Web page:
Organizing the 40+ subjects an architect works with.
An architect, particularly an architectural firm, deals with a complicated group of subjects. In a large firm, it is not surprising to see specialists. In a small firm, which is the norm, you have to find a way to address all the subjects with just a handful of people, maybe just YOU.
The 'word cloud' above is what you are dealing with. Here is my list. Yours might be longer or shorter.
In no particular order: Design, Human Resources, Bookkeeping, Construction Technology, Procurement, Contracts, Sales, Time Management, Building Technology, Spec Writing, Financial Management, Building Codes, Marketing, Construction Admin, Project Management, Planning, CAD, Cost Estimating, ADA regs, Professional Liability, BIM, Zoning, Hiring, Firing, Benefits, Storm Water Regs, Managing People, Project Delivery, Rendering, Reprographics, Design Services, Presentations, Business Management, NFPA codes, Design Consultants, Computers, Record Keeping, Payroll, Banking / Money Management, Business Writing, Proposals, Facility Planning, Taxes, General Insurance, Facility, Purchasing.
Before I started my firm most of these issues didn’t impact me very much. When they did, they fell under the generic label of “office stuff”. But during the first few years of being in business, I needed a way to sort all those subjects. First for filing information, later for delegation.
I began to think of my firm as having four aspects: A-P-M-F. Administration, Production, Marketing and Finances. Administration included all the business administration activities. Production included all the project-related activities. Marketing included all the getting work activities. And Finances included all the money issues.
Now I would call them M-D-BD-F. Management instead of Administration. Design instead of Production. Business Development instead of Marketing. Finances is a keeper.
But the important issue is not HOW you organize all these issues; the important issue is that you devise a METHOD that makes sense to you for managing all these aspects of the practice of architecture.
You will place emphasis differently than I did, and there are certainly issues that are less important. If you are lucky enough to figure out how to grow successfully, everything will ‘have its day’ for being important.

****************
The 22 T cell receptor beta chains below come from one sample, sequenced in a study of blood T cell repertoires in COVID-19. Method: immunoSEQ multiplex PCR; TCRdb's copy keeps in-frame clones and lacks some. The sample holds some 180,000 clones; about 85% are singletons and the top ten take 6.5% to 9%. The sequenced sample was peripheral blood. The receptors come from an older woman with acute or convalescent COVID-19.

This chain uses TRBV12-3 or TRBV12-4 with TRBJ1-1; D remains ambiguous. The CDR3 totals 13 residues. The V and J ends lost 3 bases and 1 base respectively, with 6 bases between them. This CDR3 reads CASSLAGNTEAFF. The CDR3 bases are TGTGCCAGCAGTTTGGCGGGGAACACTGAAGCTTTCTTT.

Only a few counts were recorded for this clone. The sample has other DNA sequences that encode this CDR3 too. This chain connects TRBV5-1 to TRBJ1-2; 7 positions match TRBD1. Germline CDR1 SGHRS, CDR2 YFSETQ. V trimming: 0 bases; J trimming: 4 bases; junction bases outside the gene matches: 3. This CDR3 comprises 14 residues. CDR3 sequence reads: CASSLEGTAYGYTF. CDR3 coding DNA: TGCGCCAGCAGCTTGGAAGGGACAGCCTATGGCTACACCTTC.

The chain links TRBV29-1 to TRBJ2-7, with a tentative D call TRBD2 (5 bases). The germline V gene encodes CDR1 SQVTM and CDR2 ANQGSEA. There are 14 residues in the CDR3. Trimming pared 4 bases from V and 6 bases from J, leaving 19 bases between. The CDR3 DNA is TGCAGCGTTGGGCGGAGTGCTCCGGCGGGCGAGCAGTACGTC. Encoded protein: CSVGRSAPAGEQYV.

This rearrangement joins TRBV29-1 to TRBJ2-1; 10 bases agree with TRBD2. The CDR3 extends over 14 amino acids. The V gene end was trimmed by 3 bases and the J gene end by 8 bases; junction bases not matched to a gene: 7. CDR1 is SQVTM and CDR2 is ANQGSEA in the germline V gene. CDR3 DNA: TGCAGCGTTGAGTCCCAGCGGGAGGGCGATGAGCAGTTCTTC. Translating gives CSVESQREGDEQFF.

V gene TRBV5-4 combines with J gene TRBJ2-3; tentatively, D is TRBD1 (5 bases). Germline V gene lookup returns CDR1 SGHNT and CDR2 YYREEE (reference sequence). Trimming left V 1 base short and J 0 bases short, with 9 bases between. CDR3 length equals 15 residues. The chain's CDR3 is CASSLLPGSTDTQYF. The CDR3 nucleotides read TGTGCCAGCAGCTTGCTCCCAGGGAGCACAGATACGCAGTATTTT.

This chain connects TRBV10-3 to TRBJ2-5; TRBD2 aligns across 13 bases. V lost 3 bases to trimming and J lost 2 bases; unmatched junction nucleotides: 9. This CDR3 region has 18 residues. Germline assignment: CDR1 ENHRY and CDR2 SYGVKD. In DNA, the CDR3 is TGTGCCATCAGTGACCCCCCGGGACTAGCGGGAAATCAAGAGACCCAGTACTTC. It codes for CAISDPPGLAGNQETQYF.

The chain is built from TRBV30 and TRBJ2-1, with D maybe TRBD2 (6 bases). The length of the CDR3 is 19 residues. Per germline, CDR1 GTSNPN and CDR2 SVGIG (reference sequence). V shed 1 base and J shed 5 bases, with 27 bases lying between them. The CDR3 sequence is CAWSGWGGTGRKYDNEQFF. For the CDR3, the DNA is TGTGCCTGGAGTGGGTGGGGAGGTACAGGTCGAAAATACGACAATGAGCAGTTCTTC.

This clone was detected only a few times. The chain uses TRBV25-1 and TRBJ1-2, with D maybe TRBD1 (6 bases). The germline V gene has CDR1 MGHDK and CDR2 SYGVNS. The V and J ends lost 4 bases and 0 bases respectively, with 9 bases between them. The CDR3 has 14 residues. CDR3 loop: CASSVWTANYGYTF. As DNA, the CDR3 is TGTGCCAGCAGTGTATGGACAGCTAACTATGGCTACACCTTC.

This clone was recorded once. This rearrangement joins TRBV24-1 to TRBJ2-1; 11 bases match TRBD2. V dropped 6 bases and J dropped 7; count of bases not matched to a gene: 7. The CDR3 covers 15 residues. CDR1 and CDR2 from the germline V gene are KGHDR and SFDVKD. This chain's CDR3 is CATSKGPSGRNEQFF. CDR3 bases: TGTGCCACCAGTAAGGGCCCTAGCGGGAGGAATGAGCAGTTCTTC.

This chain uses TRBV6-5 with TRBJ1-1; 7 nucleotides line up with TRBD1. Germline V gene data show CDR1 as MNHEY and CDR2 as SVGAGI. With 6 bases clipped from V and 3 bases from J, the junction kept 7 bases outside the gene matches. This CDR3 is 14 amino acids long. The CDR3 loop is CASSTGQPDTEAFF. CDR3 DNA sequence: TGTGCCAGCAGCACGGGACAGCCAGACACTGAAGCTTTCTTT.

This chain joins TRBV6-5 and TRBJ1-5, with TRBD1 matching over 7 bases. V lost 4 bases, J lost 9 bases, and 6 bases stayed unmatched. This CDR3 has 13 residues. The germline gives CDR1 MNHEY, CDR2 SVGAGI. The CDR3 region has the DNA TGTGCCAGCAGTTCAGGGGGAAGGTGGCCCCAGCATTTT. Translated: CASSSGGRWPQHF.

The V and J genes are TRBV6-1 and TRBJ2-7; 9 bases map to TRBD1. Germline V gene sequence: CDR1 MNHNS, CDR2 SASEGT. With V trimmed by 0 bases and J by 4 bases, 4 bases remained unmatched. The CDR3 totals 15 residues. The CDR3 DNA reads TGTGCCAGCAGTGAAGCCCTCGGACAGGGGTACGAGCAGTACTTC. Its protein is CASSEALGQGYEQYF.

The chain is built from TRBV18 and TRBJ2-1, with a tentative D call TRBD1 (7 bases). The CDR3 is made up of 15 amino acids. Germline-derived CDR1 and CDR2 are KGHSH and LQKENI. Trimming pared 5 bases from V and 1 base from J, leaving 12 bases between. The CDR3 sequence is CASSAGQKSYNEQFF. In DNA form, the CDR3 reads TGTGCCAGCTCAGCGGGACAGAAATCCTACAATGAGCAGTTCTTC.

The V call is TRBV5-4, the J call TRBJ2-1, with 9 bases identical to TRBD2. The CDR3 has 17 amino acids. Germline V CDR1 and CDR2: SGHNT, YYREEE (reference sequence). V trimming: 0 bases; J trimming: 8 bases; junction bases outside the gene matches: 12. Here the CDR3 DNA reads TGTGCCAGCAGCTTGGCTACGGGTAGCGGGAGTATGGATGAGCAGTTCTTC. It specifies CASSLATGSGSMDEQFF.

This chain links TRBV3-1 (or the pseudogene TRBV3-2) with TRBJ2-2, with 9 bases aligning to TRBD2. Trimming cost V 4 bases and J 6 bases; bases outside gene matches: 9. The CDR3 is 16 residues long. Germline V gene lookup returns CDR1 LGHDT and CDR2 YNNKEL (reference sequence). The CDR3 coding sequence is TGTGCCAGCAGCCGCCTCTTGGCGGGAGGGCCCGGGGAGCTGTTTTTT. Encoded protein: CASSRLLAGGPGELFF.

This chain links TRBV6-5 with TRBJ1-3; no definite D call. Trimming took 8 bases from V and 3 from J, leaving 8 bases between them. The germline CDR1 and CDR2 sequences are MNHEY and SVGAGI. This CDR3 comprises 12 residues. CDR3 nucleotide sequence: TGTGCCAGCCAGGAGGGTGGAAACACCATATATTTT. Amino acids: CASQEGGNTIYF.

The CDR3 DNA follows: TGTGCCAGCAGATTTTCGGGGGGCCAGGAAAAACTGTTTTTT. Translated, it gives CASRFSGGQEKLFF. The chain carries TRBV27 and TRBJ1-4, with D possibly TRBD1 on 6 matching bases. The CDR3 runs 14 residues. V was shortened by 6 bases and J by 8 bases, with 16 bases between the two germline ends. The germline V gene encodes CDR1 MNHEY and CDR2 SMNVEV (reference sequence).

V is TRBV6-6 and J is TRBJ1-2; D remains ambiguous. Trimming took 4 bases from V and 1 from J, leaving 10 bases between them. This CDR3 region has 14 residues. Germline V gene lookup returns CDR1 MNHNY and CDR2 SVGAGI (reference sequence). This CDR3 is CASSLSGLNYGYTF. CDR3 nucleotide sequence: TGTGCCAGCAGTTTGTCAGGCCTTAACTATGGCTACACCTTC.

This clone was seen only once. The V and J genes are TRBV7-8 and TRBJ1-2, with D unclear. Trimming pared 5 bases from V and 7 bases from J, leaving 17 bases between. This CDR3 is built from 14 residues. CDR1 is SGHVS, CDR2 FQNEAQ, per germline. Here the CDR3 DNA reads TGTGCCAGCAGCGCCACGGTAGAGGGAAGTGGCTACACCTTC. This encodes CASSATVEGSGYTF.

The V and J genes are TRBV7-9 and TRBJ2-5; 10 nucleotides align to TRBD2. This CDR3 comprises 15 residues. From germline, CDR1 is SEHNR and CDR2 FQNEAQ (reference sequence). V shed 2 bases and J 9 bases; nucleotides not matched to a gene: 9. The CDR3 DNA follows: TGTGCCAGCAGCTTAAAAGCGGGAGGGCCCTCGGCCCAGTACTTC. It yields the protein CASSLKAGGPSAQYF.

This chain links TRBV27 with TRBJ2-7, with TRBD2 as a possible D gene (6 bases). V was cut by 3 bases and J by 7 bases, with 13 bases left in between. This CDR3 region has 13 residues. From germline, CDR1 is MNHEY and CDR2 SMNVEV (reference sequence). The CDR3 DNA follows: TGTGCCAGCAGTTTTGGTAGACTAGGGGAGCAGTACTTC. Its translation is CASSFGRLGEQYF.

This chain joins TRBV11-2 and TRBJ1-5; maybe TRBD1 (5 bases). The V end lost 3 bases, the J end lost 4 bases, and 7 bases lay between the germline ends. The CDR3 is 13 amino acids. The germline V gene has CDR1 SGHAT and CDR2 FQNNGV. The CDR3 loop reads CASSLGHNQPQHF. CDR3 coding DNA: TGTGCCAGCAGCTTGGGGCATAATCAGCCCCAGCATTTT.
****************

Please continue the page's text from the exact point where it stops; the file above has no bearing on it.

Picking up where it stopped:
You will find it handy to have a way to save and retrieve information on all these issues. A filing system like this may be helpful: https://www.architekwiki.com/wiki/organizing-your-files-in-the-cloud
When you have the opportunity to delegate, this top level organizing can help you. Think of delegation as training. Is the delegation going to train the person or is it just a short term solution to a problem. Maybe the delegation should be a less crucial task that could solve a long term training issue that creates the time you need to tackle the problem.
When you are frantic about the current situation, you will benefit from having an organizing principle to turn to.
If you want to be deeply involved with design, you will need someone else to be involved in management, business development, and finances.
If you don’t develop a system for moving in the direction you want, then you are doomed to wearing way too many hats, which leaves you with too little time to do what you really want to do.
I think the first step is to organize your thinking about your business, your firm.
The bad news is that there isn’t one solution (unfortunately). The good news is that your solution only has to satisfy you. That makes it lots easier.
To help you get started, I have arranged my issues to use as a starting point. You don’t have to start from scratch unless you want to. Add, subtract, rename, reorganize. But get your top level thinking organized.
My list of 40+ subjects would be organized by the M-D-BD-F categories like this.
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